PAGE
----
Posted on May 07, 2013, 6 a.m.
A diet rich in antioxidants may reduce a woman’s risk of heart failure by 42%.
Colorful fruits and vegetables are abundant in antioxidants, compounds that may protect against cardiovascular disease by preventing lipid oxidation and endothelial damage – both of which can lead to atherosclerosis, and by preserving the nitric oxide pool – which helps to reduce blood pressure. Susanne Rautiainen, from Harvard Medical School (Massachusetts, USA), and colleagues analyzed data collected from 33,713 women enrolled in the Swedish Mammography Cohort, ages 49 to 83 years. The team surveyed dietary intakes and calculated the dietary total antioxidant capacity for each participant. Over 11.3 years of follow-up, 884 cases of heart failure occurred. The researchers found that those women with the highest average antioxidant capacities were 42% less likely to develop heart failure, as compared to women with the lowest capacities. Observing that: “The total antioxidant capacity of diet, an estimate reflecting all antioxidants in diet, was associated with lower risk of heart failure,” the study authors conclude that: “These results indicate that a healthful diet high in antioxidants may help prevent heart failure.”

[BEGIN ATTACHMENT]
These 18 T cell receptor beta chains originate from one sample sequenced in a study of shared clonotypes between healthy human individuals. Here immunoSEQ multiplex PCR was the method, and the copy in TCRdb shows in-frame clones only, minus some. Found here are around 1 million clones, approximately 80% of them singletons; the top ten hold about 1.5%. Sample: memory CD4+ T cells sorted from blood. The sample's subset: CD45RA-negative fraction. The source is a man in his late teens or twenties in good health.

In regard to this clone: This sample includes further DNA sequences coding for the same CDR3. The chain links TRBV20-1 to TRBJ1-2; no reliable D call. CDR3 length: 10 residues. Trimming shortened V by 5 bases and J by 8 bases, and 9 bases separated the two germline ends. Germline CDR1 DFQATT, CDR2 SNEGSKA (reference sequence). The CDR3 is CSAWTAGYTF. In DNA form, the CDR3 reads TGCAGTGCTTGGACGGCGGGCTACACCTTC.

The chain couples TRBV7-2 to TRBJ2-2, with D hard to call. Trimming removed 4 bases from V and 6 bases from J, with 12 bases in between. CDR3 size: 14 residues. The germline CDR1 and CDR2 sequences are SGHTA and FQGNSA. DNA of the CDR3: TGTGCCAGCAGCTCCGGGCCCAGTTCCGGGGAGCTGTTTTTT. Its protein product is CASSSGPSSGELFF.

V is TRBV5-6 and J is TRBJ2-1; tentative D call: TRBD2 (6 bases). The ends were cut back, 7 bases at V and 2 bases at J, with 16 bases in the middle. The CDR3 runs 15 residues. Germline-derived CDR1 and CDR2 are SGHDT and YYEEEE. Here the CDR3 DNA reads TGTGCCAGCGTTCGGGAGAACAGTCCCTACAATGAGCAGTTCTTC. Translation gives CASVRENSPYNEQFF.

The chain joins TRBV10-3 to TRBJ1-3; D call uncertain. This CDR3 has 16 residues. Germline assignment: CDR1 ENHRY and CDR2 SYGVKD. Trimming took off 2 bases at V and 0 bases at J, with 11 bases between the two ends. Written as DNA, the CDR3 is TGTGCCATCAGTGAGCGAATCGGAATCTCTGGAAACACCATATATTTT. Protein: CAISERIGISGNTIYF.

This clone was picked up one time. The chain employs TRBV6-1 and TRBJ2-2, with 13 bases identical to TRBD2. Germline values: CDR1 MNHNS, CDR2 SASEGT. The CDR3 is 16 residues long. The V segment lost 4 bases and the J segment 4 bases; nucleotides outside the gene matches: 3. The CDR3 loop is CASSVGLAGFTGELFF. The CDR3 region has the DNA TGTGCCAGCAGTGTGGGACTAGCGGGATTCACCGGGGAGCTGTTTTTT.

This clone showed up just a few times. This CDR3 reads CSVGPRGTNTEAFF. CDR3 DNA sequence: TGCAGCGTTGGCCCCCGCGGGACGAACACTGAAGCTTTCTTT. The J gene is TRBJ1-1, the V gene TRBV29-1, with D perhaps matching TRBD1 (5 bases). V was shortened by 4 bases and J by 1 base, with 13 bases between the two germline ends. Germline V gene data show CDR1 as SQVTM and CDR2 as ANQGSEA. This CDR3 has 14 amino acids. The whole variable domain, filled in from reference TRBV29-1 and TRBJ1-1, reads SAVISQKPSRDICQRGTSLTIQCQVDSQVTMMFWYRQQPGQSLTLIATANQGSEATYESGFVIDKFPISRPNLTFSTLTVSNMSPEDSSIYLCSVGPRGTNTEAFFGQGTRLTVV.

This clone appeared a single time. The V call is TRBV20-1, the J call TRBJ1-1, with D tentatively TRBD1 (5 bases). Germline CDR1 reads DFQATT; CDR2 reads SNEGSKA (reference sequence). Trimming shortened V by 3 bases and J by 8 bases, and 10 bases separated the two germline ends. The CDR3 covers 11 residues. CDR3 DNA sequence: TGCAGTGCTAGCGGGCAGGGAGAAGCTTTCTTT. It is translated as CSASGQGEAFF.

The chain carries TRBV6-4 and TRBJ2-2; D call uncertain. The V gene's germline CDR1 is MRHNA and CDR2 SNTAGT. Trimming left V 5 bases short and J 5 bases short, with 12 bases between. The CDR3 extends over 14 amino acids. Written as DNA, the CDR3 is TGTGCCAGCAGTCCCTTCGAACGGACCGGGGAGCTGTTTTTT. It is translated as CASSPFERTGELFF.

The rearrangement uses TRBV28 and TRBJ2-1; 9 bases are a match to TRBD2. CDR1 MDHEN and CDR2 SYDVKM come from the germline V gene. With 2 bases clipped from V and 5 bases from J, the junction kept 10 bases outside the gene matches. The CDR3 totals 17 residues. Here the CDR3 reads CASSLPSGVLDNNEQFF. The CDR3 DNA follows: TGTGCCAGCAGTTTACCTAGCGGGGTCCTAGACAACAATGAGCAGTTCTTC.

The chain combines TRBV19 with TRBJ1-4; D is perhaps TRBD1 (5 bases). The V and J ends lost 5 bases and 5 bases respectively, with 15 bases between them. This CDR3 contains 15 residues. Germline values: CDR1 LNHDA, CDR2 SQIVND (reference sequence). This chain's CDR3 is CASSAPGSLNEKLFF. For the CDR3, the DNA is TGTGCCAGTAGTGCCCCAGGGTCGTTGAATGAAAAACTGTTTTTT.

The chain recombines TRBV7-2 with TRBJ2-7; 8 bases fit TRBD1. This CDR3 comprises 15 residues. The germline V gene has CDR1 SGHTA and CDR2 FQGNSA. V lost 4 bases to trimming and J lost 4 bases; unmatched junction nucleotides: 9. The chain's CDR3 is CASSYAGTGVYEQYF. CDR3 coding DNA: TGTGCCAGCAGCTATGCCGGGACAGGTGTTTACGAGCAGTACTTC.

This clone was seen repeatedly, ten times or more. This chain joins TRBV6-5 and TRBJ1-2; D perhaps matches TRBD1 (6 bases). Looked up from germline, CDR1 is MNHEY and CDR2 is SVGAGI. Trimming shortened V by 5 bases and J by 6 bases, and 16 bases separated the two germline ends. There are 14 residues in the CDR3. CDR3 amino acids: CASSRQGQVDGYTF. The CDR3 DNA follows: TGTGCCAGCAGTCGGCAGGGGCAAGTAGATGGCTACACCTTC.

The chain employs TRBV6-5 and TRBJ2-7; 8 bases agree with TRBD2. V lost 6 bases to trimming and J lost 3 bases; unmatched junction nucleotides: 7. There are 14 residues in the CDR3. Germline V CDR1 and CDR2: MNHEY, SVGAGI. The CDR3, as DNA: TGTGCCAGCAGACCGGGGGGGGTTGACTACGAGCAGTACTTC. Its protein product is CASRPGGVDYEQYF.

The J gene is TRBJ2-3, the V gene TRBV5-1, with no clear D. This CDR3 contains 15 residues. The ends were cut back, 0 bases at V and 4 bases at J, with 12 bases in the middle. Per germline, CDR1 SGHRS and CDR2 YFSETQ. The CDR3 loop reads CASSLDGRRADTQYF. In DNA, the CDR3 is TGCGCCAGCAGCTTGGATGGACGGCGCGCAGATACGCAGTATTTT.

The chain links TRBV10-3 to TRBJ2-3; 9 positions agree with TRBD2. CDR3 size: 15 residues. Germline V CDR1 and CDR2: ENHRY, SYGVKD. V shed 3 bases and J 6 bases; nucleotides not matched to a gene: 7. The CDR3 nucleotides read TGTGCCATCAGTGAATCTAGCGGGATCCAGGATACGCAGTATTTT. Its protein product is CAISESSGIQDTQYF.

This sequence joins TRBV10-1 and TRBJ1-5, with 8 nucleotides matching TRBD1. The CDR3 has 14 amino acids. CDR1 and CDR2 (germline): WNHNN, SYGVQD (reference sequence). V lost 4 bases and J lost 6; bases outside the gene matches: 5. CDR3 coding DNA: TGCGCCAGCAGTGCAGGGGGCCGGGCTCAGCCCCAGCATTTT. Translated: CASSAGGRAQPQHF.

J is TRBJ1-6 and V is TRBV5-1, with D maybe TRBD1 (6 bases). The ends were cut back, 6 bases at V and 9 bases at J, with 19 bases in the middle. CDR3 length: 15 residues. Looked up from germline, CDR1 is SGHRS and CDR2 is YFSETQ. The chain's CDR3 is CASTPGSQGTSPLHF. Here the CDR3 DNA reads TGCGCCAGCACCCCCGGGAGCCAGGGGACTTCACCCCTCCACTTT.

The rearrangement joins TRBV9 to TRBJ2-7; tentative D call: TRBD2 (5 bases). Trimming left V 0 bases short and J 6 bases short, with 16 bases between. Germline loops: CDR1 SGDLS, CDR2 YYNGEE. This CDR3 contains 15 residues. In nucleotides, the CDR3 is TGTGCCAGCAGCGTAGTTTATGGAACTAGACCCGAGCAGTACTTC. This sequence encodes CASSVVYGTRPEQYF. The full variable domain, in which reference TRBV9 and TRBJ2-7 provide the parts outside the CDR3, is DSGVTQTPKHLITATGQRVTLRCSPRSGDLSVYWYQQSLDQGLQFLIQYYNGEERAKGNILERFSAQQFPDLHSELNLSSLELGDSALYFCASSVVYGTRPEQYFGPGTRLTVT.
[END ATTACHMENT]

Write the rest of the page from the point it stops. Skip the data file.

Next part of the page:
Susanne Rautiainen, Emily B. Levitan, Murray A. Mittleman, Alicja Wolk. “Total Antioxidant Capacity of Diet and Risk of Heart Failure: A Population-based Prospective Cohort of Women.” Amer J Med., 3 April 2013.